Yom Kippur: Repentance and Atonement


Dear Rabbi, what do we mean when we say that Yom Kippur is the Day of Atonement? Thanks for this wonderful service you provide.

11 months


  1. The “mitzvah of the day” of Yom Kippur is teshuva, repentance. There is no question that at any time when a person has done something wrong, he or she must correct this behavior and change for the better. In that sense, the commandment of teshuva applies year round. On Yom Kippur, however, there is a special obligation to take advantage of the unique spiritual quality of the day to “do teshuva.” Jewish tradition tells us that God is particularly close to us during this time and awaits our smallest step toward Him. As Maimonides explains:

    “Even though repentance and crying out (in prayer) are always beautiful …. during the ten days for Rosh Hashana to Yom Kippur they are especially beautiful and are accepted immediately… The day of Yom Kippur is the time of repentance for all, individuals and communities, and it is the final time for forgiveness and pardon for the Jewish people. Therefore, everyone is obligated to repent and confess on Yom Kippur.”

    Teshuva, literally translated, means, “return.” We believe that the soul is intrinsically pure and began its sojourn in this world in a state of purity. Sins and transgressions are departures from the essential nature of the human soul. Therefore, when a person has done something wrong, the process of teshuva is really that of going back to his or her true essence.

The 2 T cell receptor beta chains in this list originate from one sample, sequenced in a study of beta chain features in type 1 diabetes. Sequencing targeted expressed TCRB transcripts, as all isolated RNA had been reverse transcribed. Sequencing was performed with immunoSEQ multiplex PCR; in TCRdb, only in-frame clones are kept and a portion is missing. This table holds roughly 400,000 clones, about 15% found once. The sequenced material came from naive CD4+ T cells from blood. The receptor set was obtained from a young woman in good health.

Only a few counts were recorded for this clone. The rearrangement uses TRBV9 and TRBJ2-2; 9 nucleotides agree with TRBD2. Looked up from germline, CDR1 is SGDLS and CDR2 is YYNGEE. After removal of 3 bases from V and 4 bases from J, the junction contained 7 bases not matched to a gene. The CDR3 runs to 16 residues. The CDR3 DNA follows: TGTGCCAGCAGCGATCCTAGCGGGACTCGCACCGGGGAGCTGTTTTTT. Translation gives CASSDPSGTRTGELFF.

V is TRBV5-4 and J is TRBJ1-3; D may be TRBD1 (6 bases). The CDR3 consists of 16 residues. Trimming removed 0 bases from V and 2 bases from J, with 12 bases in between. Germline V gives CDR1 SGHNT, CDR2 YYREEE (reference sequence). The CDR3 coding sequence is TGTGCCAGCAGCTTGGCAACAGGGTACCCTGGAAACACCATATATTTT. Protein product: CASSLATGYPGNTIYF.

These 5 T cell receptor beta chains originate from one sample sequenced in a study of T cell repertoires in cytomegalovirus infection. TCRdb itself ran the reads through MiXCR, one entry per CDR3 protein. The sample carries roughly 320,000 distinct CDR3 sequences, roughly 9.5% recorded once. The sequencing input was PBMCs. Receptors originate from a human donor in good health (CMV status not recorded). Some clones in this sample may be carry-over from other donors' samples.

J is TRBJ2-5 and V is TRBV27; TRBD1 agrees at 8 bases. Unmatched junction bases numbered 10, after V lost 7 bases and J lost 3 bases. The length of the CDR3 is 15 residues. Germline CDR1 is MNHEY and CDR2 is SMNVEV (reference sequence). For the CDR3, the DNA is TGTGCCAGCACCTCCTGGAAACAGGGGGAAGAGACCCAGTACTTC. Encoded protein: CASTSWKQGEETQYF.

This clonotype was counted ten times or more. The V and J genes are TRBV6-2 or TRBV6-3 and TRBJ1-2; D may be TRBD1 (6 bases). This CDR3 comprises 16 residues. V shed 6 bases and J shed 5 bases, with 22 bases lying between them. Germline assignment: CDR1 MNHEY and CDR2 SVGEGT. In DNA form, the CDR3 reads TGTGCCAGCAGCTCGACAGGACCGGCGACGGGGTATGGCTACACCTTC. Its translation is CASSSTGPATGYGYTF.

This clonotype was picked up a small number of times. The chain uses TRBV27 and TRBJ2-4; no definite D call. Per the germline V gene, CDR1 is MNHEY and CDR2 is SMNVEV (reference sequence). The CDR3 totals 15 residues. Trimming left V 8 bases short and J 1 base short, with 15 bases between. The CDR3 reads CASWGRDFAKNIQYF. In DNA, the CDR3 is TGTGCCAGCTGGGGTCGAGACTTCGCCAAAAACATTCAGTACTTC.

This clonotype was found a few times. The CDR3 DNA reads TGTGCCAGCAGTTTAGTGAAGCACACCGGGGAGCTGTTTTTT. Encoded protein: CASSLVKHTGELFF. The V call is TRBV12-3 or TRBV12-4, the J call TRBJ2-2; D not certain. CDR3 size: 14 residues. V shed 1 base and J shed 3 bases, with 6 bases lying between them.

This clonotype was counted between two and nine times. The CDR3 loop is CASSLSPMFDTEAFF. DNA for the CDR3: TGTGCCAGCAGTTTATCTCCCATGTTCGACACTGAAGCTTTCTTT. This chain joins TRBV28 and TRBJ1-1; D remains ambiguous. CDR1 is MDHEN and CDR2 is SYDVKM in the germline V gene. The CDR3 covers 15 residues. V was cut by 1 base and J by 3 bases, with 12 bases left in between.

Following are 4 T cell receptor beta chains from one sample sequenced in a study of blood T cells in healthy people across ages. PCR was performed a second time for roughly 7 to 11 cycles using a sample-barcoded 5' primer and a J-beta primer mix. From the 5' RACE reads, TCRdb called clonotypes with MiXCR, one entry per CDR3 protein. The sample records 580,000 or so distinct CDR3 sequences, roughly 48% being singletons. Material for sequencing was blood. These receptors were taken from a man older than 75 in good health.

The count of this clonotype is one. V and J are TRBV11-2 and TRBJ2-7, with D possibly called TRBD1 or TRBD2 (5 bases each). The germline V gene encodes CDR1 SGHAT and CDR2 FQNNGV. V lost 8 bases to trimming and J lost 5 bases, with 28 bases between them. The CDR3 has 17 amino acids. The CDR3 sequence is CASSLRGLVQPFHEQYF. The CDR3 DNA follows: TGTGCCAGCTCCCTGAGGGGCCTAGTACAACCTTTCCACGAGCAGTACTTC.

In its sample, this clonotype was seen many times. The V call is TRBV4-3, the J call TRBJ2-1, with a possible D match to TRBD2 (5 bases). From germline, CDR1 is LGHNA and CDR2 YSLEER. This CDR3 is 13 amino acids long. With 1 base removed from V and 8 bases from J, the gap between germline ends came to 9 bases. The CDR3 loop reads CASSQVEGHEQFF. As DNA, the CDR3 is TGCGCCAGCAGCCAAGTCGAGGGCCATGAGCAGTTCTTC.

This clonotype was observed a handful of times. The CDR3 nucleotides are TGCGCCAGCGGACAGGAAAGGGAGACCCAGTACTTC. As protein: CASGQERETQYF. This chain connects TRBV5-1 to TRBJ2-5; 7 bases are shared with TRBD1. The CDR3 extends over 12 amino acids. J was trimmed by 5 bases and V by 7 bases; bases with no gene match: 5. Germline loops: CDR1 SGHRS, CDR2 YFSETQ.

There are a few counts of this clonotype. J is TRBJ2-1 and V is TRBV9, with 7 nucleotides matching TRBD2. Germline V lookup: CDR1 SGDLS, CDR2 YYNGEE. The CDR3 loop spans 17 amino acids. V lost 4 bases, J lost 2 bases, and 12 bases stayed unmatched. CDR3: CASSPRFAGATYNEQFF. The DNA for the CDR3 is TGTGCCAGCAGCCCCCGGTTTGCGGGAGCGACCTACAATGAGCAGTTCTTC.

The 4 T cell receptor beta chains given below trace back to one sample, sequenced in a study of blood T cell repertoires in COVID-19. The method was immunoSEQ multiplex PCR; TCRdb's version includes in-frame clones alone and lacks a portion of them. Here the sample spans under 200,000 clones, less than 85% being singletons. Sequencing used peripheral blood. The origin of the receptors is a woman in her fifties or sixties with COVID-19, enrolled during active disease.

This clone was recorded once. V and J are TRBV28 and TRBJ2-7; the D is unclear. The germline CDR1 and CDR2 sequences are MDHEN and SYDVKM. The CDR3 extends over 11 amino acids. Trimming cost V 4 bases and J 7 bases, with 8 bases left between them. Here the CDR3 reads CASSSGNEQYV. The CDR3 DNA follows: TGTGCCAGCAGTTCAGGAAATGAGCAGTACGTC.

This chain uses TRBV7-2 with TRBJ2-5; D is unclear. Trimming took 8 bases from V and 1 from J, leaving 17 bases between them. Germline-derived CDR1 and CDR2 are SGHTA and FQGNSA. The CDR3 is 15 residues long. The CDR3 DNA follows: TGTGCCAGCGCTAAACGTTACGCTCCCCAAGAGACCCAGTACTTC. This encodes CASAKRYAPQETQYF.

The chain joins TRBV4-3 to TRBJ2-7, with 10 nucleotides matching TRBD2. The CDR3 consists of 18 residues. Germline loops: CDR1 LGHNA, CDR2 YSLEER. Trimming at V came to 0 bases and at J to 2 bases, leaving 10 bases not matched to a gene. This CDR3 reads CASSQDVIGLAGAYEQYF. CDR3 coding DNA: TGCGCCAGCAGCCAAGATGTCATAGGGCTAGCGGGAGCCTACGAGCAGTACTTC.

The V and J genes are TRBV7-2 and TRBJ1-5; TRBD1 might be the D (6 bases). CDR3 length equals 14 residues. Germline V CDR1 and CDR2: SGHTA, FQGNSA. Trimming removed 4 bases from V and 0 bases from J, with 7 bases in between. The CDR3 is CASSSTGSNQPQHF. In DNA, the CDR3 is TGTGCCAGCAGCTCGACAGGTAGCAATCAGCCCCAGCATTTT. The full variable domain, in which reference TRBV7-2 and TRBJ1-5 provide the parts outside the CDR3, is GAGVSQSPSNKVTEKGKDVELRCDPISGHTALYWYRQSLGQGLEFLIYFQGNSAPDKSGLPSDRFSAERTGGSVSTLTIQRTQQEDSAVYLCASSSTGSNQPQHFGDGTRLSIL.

Jewish law describes three essential components of teshuva pertaining to the three dimensions of the past, present and future. First, the sinner must recognize that he has done something wrong and regret having done it, i.e. feeling remorse for the past. In the present, he must confess his sin to God and pray for forgiveness. The final element is commitment to the future, never to repeat this transgression. If a person sincerely regrets, confesses and resolves to do better, not only is he completely forgiven, his former sins may now be considered merits because, ultimately, they were stepping stones to further growth.

    Best wishes from the AskTheRabbi.org Team